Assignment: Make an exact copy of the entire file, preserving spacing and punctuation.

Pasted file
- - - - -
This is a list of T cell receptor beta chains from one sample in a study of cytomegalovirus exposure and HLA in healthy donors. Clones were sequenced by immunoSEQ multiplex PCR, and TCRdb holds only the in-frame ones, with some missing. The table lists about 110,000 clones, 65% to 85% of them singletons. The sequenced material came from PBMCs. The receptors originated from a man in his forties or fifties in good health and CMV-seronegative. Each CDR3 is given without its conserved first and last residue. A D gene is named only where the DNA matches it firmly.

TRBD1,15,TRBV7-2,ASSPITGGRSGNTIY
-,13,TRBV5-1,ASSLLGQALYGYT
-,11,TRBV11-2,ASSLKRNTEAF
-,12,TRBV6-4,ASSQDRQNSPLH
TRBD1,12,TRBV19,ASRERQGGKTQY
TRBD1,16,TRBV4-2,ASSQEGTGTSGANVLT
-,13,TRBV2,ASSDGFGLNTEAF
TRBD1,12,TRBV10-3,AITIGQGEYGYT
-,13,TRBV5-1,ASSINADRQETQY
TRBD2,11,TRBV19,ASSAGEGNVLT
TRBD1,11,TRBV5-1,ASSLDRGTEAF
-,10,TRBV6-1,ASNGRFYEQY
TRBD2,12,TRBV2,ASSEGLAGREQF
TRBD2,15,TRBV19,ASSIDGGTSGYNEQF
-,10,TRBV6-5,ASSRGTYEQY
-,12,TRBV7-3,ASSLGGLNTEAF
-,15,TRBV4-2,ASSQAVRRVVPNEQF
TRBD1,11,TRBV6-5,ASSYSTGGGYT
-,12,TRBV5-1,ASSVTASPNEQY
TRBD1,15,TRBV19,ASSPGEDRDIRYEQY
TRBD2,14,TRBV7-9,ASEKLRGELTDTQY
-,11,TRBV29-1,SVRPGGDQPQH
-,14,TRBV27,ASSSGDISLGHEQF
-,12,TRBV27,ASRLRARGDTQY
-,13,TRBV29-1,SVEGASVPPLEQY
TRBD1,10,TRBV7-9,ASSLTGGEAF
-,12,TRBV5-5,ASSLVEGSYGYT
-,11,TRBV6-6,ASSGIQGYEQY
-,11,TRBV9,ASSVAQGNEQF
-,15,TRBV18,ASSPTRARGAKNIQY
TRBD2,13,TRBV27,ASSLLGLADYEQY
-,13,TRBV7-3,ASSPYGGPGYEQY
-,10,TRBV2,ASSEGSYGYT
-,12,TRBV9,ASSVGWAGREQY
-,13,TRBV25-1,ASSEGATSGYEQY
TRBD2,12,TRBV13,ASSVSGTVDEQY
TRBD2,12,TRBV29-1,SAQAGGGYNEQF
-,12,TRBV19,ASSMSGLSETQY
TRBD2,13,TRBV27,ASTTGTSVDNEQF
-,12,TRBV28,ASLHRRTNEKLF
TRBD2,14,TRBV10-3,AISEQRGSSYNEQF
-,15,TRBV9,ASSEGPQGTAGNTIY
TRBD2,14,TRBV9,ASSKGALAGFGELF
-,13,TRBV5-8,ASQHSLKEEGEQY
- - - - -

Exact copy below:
This is a list of T cell receptor beta chains from one sample in a study of cytomegalovirus exposure and HLA in healthy donors. Clones were sequenced by immunoSEQ multiplex PCR, and TCRdb holds only the in-frame ones, with some missing. The table lists about 110,000 clones, 65% to 85% of them singletons. The sequenced material came from PBMCs. The receptors originated from a man in his forties or fifties in good health and CMV-seronegative. Each CDR3 is given without its conserved first and last residue. A D gene is named only where the DNA matches it firmly.

TRBD1,15,TRBV7-2,ASSPITGGRSGNTIY
-,13,TRBV5-1,ASSLLGQALYGYT
-,11,TRBV11-2,ASSLKRNTEAF
-,12,TRBV6-4,ASSQDRQNSPLH
TRBD1,12,TRBV19,ASRERQGGKTQY
TRBD1,16,TRBV4-2,ASSQEGTGTSGANVLT
-,13,TRBV2,ASSDGFGLNTEAF
TRBD1,12,TRBV10-3,AITIGQGEYGYT
-,13,TRBV5-1,ASSINADRQETQY
TRBD2,11,TRBV19,ASSAGEGNVLT
TRBD1,11,TRBV5-1,ASSLDRGTEAF
-,10,TRBV6-1,ASNGRFYEQY
TRBD2,12,TRBV2,ASSEGLAGREQF
TRBD2,15,TRBV19,ASSIDGGTSGYNEQF
-,10,TRBV6-5,ASSRGTYEQY
-,12,TRBV7-3,ASSLGGLNTEAF
-,15,TRBV4-2,ASSQAVRRVVPNEQF
TRBD1,11,TRBV6-5,ASSYSTGGGYT
-,12,TRBV5-1,ASSVTASPNEQY
TRBD1,15,TRBV19,ASSPGEDRDIRYEQY
TRBD2,14,TRBV7-9,ASEKLRGELTDTQY
-,11,TRBV29-1,SVRPGGDQPQH
-,14,TRBV27,ASSSGDISLGHEQF
-,12,TRBV27,ASRLRARGDTQY
-,13,TRBV29-1,SVEGASVPPLEQY
TRBD1,10,TRBV7-9,ASSLTGGEAF
-,12,TRBV5-5,ASSLVEGSYGYT
-,11,TRBV6-6,ASSGIQGYEQY
-,11,TRBV9,ASSVAQGNEQF
-,15,TRBV18,ASSPTRARGAKNIQY
TRBD2,13,TRBV27,ASSLLGLADYEQY
-,13,TRBV7-3,ASSPYGGPGYEQY
-,10,TRBV2,ASSEGSYGYT
-,12,TRBV9,ASSVGWAGREQY
-,13,TRBV25-1,ASSEGATSGYEQY
TRBD2,12,TRBV13,ASSVSGTVDEQY
TRBD2,12,TRBV29-1,SAQAGGGYNEQF
-,12,TRBV19,ASSMSGLSETQY
TRBD2,13,TRBV27,ASTTGTSVDNEQF
-,12,TRBV28,ASLHRRTNEKLF
TRBD2,14,TRBV10-3,AISEQRGSSYNEQF
-,15,TRBV9,ASSEGPQGTAGNTIY
TRBD2,14,TRBV9,ASSKGALAGFGELF
-,13,TRBV5-8,ASQHSLKEEGEQY